Dance music is an important part of Unsound, but this year’s highlight performances came from the experimental programming. The gothic, more than six hundred year-old St. Catherine’s church rang with drones from its pipe organ while Charlemagne Palestine taped its keys, stretched out his arms in a grand gesture high up on the organ parapet, and wailed into a microphone, meeting the squelches, blurts, and sonic farts of Rhys Chatham’s trumpet and effects below. The layers of complementary sound conjure an alternative devotional, and when Palestine appears at the grand piano to add some sourness to the proceedings, Chatham quickly detunes the guitar, matching him in gorgeous discord. The final duet on the pianist’s trademark stuffed toys is funny, sweet, and utterably memorable. Oren Ambarchi’s Knots, performed in the Krakow Philharmonic Hall with the twenty-piece Sinfonietta Cracovia—led by Eyvind Kang—and drummer Joe Talia, is a stunning, rare concert where the classical ensemble seems a vital addition. That’s in no small part thanks to Kang’s direction (and arrangements), which both presage and echo Ambarchi’s feedback swells, interplaying with his soaring amplified guitar, while Talia lays first a kinetic jazz beat and then driving rock drums.
Charlemagne Palestine and Rhys Chatham by Magda Migas
The most disorienting set comes from James Ferraro, who—with the release of new album NYC Hell 3:00AM—is in one of the most oblique periods of his career. There’s no existing genre tag for it, and here it feels less evocative of that city and more a lament for lost futurism. Digital tonal percussion gives way to sampled string quartet chopped by metallic beats. Lurching swing underlies audio non sequiturs that nonetheless brim over with emotion. Certain motifs return throughout—robot voice narration, for instance—acting as threads to cling to. You could interpret it as a confusing jumble of ideas, but it also feels truly exploratory, truly experimental, and absolutely unique. With Ferraro, you get the sense he’s groping instinctively, regularly finding gold, tossing it over his shoulder, and continuing on his quest; it’s exciting to share his discoveries.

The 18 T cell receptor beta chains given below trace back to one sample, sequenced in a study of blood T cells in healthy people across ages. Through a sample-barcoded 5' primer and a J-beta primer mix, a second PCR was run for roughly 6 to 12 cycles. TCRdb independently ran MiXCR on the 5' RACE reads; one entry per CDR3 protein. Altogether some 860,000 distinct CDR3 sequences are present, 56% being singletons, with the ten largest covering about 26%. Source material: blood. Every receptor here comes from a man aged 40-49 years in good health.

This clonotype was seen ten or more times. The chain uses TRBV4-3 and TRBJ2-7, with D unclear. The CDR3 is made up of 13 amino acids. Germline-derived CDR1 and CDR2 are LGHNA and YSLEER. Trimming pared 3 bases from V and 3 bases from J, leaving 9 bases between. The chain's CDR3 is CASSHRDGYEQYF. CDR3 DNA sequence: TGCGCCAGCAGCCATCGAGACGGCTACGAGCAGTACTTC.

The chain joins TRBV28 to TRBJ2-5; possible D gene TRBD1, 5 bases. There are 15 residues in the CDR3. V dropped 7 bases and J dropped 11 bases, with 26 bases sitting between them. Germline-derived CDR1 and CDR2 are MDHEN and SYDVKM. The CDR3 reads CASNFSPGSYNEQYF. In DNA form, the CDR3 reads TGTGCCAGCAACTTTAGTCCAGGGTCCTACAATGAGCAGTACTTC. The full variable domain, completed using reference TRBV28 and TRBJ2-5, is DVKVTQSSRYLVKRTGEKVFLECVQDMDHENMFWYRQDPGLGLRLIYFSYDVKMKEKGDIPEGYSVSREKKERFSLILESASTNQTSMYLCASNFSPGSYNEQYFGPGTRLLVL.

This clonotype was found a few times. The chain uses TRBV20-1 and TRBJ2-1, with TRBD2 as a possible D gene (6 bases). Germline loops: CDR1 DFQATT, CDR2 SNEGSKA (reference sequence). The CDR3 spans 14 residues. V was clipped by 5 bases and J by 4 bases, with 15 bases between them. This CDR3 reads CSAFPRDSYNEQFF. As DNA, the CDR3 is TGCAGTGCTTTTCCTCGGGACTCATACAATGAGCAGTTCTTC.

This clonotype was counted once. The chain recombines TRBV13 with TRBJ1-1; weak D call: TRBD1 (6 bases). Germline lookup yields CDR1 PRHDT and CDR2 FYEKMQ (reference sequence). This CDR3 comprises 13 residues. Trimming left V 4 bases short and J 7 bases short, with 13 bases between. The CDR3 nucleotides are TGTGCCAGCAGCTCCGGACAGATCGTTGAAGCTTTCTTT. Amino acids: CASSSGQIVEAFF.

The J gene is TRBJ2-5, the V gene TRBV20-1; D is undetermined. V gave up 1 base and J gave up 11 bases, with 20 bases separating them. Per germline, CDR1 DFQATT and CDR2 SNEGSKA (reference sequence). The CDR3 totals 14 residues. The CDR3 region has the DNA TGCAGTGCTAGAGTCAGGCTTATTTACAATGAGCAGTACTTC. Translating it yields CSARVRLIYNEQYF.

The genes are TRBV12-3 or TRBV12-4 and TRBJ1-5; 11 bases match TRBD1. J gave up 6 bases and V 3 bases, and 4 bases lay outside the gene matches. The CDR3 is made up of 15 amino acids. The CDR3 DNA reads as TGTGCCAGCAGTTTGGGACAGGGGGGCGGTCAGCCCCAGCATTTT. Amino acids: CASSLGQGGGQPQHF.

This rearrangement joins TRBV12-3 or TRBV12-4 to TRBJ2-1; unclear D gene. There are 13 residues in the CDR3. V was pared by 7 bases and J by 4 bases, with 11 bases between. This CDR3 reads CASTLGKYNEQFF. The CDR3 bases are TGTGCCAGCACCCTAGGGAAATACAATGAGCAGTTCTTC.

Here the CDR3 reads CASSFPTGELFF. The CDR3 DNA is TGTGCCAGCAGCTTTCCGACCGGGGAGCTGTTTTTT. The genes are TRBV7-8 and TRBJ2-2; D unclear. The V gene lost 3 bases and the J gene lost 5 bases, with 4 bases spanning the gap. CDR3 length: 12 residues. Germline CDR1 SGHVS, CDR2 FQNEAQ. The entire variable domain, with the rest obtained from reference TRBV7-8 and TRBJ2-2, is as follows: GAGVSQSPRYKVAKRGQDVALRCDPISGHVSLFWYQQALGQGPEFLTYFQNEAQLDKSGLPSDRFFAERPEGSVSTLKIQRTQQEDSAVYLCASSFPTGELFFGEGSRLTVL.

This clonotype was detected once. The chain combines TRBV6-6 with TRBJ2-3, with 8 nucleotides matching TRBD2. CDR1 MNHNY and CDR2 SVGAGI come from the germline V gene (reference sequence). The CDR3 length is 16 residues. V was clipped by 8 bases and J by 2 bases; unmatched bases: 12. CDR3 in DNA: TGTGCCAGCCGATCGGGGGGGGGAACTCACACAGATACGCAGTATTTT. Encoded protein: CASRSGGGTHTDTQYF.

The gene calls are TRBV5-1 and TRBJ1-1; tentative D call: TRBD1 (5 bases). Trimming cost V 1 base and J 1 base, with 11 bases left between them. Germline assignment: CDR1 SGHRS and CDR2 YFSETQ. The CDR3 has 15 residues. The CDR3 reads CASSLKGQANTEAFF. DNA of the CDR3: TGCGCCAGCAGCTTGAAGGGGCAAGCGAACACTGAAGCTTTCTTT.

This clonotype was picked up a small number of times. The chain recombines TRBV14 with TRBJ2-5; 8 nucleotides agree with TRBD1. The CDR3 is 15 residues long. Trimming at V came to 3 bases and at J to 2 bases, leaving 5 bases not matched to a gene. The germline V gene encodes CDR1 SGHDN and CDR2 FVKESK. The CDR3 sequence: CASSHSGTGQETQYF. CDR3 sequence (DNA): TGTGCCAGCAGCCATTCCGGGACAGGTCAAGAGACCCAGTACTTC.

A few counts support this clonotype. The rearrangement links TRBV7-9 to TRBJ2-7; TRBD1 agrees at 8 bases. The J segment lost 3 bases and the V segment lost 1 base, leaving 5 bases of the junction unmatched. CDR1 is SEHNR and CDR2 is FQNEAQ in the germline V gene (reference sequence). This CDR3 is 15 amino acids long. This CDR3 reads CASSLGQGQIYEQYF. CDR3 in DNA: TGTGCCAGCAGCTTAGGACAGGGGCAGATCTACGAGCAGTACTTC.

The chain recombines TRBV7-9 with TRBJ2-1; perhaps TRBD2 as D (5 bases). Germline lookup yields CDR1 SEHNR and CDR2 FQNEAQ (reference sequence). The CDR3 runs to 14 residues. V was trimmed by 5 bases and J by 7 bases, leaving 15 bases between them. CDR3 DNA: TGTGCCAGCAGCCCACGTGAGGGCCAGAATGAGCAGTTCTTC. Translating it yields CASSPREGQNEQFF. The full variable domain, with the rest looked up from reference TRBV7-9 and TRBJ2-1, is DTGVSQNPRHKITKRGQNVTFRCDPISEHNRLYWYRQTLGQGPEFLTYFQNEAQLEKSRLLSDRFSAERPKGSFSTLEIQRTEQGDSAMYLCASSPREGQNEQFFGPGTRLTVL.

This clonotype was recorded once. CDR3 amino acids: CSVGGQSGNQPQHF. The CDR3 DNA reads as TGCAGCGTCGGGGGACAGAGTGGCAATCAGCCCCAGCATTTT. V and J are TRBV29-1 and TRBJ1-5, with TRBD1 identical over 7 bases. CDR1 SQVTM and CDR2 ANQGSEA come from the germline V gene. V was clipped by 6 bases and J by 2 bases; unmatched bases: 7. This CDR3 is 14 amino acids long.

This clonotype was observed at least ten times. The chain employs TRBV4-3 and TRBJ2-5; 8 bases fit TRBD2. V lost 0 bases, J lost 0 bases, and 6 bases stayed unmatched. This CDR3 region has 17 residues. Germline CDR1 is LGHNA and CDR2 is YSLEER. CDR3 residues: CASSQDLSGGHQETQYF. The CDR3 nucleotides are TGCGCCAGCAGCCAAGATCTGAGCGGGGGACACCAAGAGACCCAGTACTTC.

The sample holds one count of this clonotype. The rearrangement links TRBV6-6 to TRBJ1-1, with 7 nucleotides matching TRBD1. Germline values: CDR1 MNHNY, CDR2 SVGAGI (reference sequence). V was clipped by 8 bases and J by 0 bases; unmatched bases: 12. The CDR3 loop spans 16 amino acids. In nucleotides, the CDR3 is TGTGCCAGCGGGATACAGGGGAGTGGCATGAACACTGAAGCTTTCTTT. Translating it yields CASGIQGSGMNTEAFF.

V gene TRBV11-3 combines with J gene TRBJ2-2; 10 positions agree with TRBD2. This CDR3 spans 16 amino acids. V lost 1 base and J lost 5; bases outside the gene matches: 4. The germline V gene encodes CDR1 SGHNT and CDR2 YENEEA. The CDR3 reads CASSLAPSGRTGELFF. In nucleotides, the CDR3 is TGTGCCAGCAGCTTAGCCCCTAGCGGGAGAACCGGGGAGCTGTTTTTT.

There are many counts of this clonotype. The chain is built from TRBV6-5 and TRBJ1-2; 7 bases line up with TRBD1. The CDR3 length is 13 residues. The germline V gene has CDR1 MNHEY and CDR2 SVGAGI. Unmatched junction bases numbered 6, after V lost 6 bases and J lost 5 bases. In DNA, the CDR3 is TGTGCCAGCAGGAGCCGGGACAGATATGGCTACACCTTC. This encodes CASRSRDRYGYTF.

A recurring strand of Unsound takes place in the Kijów Centrum cinema, where a huge screen accommodates audiovisual collaborations (often new commissions from the festival itself). The visual team of Marcel Weber (MFO) and Lucy Benson, regular artists at Unsound, launch from J.G. Ballard’s Dream Cargoes with Roly Porter soundtracking environmental change and Keith Fullerton Whitman’s molecular, modular synapses to vivid life. Whitman’s section works particularly well, making the experience akin to a sci-fi version of Yo La Tengo’s Sounds of Science, where that band’s compositions accompanied the remarkable marine biology documentaries of Jean Painlevé. Robert Henke’s Lumière dispenses with narrative for a laser lightshow that, despite its fresh modernity and the rush of spectacle, recalled fond memories of stoned teenage outings to my local planetarium, whose own, inferior lightshows were soundtracked by Pink Floyd rather than the clean, clipped electronics of the kind popularized by Raster-Noton.
This year also saw stakes rise in the accompanying installations, particularly the deeply unsettling and uncomfortable but luridly beautiful dual screen film The Enclave by Richard Mosse—a larger version of which also represented Ireland in this year’s Venice Biennale—with soundtrack by Ben Frost. Works by Christ Watson and Steve Goodman‘s AUDiNT collective were icing on a multi-layered cake. And with the addition of venues like the Philharmonic Hall and Teatr Stary, it seems Krakow’s city administration has thrown its civic weight behind the festival. It’s support well-awarded; with its consistently adventurous, quality line-ups—and high percentage of repeat visitors—Unsound is clearly a powerful cultural event not just for Krakow, but for underground music in Europe. ~
More artist depictions can be found on Unsound’s Facebook page.